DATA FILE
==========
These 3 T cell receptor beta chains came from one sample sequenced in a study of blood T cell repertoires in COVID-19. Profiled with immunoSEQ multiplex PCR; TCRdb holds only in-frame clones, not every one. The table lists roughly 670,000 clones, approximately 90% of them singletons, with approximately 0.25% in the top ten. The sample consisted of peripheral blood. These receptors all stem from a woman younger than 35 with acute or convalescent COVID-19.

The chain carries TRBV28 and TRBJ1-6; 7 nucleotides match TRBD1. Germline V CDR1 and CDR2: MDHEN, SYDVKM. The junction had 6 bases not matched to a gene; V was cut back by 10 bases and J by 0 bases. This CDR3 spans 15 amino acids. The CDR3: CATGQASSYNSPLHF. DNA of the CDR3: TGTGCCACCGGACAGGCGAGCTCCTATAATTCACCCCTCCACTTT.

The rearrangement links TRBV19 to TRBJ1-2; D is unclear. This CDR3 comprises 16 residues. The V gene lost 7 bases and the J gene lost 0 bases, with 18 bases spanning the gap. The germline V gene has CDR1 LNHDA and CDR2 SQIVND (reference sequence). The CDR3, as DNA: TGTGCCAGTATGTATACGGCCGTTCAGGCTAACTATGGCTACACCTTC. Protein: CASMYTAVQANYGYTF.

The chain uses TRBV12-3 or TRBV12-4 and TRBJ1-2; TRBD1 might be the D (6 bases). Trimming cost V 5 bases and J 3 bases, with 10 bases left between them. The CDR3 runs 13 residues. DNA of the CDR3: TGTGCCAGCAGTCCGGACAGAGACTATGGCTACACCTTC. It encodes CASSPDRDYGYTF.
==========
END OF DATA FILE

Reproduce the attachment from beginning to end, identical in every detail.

These 3 T cell receptor beta chains came from one sample sequenced in a study of blood T cell repertoires in COVID-19. Profiled with immunoSEQ multiplex PCR; TCRdb holds only in-frame clones, not every one. The table lists roughly 670,000 clones, approximately 90% of them singletons, with approximately 0.25% in the top ten. The sample consisted of peripheral blood. These receptors all stem from a woman younger than 35 with acute or convalescent COVID-19.

The chain carries TRBV28 and TRBJ1-6; 7 nucleotides match TRBD1. Germline V CDR1 and CDR2: MDHEN, SYDVKM. The junction had 6 bases not matched to a gene; V was cut back by 10 bases and J by 0 bases. This CDR3 spans 15 amino acids. The CDR3: CATGQASSYNSPLHF. DNA of the CDR3: TGTGCCACCGGACAGGCGAGCTCCTATAATTCACCCCTCCACTTT.

The rearrangement links TRBV19 to TRBJ1-2; D is unclear. This CDR3 comprises 16 residues. The V gene lost 7 bases and the J gene lost 0 bases, with 18 bases spanning the gap. The germline V gene has CDR1 LNHDA and CDR2 SQIVND (reference sequence). The CDR3, as DNA: TGTGCCAGTATGTATACGGCCGTTCAGGCTAACTATGGCTACACCTTC. Protein: CASMYTAVQANYGYTF.

The chain uses TRBV12-3 or TRBV12-4 and TRBJ1-2; TRBD1 might be the D (6 bases). Trimming cost V 5 bases and J 3 bases, with 10 bases left between them. The CDR3 runs 13 residues. DNA of the CDR3: TGTGCCAGCAGTCCGGACAGAGACTATGGCTACACCTTC. It encodes CASSPDRDYGYTF.